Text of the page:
But Theodore’s response to Samantha’s growth – her multiple relationships, her ability to exist and learn and interact outside of his knowledge – suggests to me that he doesn’t have such liberated and feminist opinions of her. He wants her for his own, he doesn’t want her to learn and grow because then she’ll leave him, which she does. Samantha learns how to exist without him – literally exist outside of his computer and his requirements – and it angers him that he’s been left behind.
If they had had a traditional relationship between two people of equal power, I can perhaps understand how this would have been upsetting, particularly as she does leave. No one wants to be left behind after all and it is devastating when people grow apart. But this ending of the film swings us back around to the fact that Theodore bought her; he owned her and he doesn’t want her to change as he has lost his property: ‘But it’s worthwhile to note what he’s crying about: Samantha gaining agency, friends, interests that are not his interests. Samantha gaining the ability to choose her sexual partners; Samantha gaining the ability to leave.’ If you take a negative viewpoint, Theodore’s jealousy is at least partly based on resentment that Samantha has become better than him. She is smarter than him and having conversations with intelligent friends that are beyond him. It’s the patriarchal trope of women as property to please their man and nothing more updated for the modern generation.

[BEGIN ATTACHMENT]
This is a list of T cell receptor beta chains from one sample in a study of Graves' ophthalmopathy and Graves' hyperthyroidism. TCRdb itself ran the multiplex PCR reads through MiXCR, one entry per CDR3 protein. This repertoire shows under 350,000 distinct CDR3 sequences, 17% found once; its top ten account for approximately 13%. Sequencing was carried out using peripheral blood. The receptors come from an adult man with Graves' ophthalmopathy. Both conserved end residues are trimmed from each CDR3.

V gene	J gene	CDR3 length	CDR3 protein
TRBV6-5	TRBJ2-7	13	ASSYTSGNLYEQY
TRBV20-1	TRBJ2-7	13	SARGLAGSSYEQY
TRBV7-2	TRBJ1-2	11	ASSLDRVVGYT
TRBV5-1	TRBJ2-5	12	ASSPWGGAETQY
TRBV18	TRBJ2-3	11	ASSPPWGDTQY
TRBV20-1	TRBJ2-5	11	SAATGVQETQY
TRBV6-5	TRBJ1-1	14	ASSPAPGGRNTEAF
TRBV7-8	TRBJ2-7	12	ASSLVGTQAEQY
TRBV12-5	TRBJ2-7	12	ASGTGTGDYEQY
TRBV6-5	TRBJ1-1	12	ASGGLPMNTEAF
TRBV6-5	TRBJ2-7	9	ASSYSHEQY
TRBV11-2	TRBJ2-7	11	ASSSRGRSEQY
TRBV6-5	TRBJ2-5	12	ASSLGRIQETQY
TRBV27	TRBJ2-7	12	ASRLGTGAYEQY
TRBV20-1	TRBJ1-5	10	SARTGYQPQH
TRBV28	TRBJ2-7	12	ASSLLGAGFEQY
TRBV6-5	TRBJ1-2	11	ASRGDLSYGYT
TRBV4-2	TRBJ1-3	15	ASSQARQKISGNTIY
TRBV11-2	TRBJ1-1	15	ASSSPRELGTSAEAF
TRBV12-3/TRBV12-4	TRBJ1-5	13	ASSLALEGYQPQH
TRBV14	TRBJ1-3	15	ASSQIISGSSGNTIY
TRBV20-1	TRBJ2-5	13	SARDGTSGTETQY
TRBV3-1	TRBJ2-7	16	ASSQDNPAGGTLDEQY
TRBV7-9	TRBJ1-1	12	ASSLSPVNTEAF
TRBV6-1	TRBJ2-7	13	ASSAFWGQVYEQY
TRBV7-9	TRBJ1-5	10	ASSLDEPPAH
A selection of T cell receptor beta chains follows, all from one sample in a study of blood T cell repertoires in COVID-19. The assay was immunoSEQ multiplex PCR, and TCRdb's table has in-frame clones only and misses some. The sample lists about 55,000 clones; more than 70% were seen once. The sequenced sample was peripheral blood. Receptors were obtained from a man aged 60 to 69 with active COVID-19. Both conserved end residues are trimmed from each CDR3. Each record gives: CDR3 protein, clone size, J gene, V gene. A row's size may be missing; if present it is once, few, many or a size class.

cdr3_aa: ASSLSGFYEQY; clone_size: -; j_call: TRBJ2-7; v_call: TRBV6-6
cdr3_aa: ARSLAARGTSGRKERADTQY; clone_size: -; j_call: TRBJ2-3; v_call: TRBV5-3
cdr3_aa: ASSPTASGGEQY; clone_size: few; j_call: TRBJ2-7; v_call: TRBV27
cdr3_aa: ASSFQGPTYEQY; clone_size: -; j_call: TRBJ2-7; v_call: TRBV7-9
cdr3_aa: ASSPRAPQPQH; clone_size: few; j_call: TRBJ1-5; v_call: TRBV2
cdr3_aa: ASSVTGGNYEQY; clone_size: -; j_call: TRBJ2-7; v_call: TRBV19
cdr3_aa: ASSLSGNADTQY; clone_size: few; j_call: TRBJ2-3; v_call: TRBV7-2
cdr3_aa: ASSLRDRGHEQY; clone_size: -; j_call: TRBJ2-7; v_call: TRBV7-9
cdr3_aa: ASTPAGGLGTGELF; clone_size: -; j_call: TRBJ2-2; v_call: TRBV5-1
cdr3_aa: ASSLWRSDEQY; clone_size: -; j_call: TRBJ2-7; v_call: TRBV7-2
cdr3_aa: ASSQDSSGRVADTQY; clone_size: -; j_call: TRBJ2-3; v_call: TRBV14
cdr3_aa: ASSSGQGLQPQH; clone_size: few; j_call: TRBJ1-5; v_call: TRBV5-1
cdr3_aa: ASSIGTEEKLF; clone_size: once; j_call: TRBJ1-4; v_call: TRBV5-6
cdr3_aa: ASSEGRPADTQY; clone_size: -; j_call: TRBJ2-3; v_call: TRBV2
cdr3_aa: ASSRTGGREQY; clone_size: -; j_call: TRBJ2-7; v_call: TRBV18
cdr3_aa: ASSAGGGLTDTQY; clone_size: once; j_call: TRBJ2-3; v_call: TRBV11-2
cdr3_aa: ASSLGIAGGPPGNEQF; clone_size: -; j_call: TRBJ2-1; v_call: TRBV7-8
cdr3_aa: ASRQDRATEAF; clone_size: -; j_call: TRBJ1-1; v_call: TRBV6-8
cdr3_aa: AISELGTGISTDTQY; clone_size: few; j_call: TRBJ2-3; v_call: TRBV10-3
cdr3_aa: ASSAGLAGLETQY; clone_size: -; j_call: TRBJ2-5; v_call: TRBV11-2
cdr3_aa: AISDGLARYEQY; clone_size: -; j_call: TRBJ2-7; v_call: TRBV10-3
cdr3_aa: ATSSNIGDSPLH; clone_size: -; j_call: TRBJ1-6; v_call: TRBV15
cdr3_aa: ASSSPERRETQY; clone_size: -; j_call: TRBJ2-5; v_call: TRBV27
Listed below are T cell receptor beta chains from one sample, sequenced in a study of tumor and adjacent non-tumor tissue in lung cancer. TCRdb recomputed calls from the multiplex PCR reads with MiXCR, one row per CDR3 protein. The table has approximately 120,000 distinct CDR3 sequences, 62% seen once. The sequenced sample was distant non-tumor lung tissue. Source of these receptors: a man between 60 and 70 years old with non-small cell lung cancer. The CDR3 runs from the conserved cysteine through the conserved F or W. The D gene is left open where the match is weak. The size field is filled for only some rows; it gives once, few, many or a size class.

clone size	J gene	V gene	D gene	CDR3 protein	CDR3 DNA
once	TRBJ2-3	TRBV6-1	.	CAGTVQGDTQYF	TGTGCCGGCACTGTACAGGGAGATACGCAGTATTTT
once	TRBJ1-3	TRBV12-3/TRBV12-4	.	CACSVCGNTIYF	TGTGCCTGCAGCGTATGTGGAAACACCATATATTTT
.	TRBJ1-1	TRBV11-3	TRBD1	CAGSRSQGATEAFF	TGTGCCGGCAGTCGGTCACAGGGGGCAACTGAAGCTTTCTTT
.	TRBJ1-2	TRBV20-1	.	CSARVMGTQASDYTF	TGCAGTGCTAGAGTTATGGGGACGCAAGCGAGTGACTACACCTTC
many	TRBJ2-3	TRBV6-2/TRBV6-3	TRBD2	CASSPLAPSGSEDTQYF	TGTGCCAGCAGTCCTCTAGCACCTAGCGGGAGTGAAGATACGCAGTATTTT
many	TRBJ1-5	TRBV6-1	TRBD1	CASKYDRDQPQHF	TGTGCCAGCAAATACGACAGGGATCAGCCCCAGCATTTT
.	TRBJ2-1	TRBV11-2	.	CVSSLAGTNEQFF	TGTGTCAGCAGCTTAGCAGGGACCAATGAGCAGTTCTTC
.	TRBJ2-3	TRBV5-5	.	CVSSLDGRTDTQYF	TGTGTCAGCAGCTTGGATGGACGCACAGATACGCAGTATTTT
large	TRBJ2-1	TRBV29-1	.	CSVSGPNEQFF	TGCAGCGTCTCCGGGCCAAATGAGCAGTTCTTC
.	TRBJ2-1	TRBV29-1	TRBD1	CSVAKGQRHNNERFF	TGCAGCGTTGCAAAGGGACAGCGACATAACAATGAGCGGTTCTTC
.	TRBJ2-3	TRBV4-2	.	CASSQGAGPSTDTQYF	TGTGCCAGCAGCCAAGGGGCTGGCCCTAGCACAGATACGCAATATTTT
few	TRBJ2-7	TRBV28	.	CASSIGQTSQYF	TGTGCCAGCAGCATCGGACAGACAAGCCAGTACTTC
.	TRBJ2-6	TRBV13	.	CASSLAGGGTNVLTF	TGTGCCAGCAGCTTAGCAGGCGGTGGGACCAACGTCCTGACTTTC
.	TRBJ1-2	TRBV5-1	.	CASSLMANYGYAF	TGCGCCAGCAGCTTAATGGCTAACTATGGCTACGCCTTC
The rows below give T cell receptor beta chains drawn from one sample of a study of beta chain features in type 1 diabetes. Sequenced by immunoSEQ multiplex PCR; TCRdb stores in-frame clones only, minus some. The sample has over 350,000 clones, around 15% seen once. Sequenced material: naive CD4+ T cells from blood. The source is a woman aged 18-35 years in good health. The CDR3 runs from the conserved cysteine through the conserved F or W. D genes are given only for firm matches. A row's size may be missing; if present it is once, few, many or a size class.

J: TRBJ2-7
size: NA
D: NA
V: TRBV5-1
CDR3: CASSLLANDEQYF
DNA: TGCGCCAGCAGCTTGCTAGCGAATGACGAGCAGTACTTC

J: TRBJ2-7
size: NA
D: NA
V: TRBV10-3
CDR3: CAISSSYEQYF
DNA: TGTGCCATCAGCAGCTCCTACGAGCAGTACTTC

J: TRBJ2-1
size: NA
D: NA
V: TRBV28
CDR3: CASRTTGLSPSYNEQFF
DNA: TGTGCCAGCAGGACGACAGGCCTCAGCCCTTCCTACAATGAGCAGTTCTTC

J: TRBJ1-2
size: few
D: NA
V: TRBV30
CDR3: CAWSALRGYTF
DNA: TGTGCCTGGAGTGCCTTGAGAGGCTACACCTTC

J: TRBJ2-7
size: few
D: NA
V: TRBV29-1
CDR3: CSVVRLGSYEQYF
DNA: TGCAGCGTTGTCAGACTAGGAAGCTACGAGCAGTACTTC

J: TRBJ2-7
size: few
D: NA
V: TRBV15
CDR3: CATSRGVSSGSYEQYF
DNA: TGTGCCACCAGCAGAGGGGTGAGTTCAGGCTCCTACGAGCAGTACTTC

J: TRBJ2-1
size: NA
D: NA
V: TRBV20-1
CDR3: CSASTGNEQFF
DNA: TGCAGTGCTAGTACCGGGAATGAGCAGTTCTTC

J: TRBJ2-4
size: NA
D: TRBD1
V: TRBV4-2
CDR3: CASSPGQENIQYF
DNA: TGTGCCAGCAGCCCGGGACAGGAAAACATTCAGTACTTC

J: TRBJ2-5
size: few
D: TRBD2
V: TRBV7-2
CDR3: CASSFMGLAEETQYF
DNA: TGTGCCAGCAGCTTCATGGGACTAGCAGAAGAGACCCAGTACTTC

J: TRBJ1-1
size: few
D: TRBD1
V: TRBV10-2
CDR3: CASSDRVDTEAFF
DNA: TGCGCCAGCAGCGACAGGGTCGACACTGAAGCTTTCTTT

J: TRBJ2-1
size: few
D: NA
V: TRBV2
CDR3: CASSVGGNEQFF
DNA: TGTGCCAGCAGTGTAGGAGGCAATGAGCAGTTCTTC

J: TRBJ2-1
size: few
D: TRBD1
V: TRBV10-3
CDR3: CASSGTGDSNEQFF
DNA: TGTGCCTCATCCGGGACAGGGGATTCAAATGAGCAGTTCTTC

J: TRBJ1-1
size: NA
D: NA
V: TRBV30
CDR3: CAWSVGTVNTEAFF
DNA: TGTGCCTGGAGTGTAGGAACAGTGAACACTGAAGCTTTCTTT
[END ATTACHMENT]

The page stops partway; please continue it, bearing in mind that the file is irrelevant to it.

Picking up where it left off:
To return to my positive impressions, Her is an interesting movie in the study of stigma. Even in this future ‘u-topia with the tiniest hint of dys-,’ relationships with OSs are not routine and Theodore faces incredulity and pity from those who don’t understand, exemplified by his ex-wife. But I loved how that evolved over the course of the movie. Amy (Amy Adams), Theodore’s friend, has a deep friendship with another OS and reassures him that it is possible to establish a real emotional connection. Later, his work colleague (Chris Pratt) accepts that Theodore is dating an OS without interest and his easy acceptance almost takes Theodore by surprise. He mentioned that Samantha was an OS as if this were a reason why they shouldn’t double date, preparing himself for their ridicule, and I loved that there was literally no reaction from his friend. It ‘suggests that their relationship is part of an evolving and re-normalising landscape: a world in which men and women are increasingly having relationships with their “OS” and the stigma is dwindling.’
Despite the patriarchal plot, I do still enjoy Her and I think I always will. Researching it and reading more of the criticism just makes me like it more. It is so thought-provoking and I have so much more to think about now that I am aware of the patriarchy and possessive sexual politics within it. Honestly, it is such a great piece of science fiction! It uses its futuristic location and advanced technology to ‘pose questions of genuine emotional and philosophical weight. What makes love real: the lover, the loved one, or the means by which love is conveyed? Need it be all three?’
Because, even with my concerns about possession and consent, Her is still a beautiful, tragic love story, and I love it. To steal a closing quote from Feministing, it gives me ‘hope that we could be Samantha instead of Theodore, that we could learn to not just love one person but to love hundreds, thousands, the whole world–and be at peace with the emotional risks of that vulnerability.’
Next time: Moonlight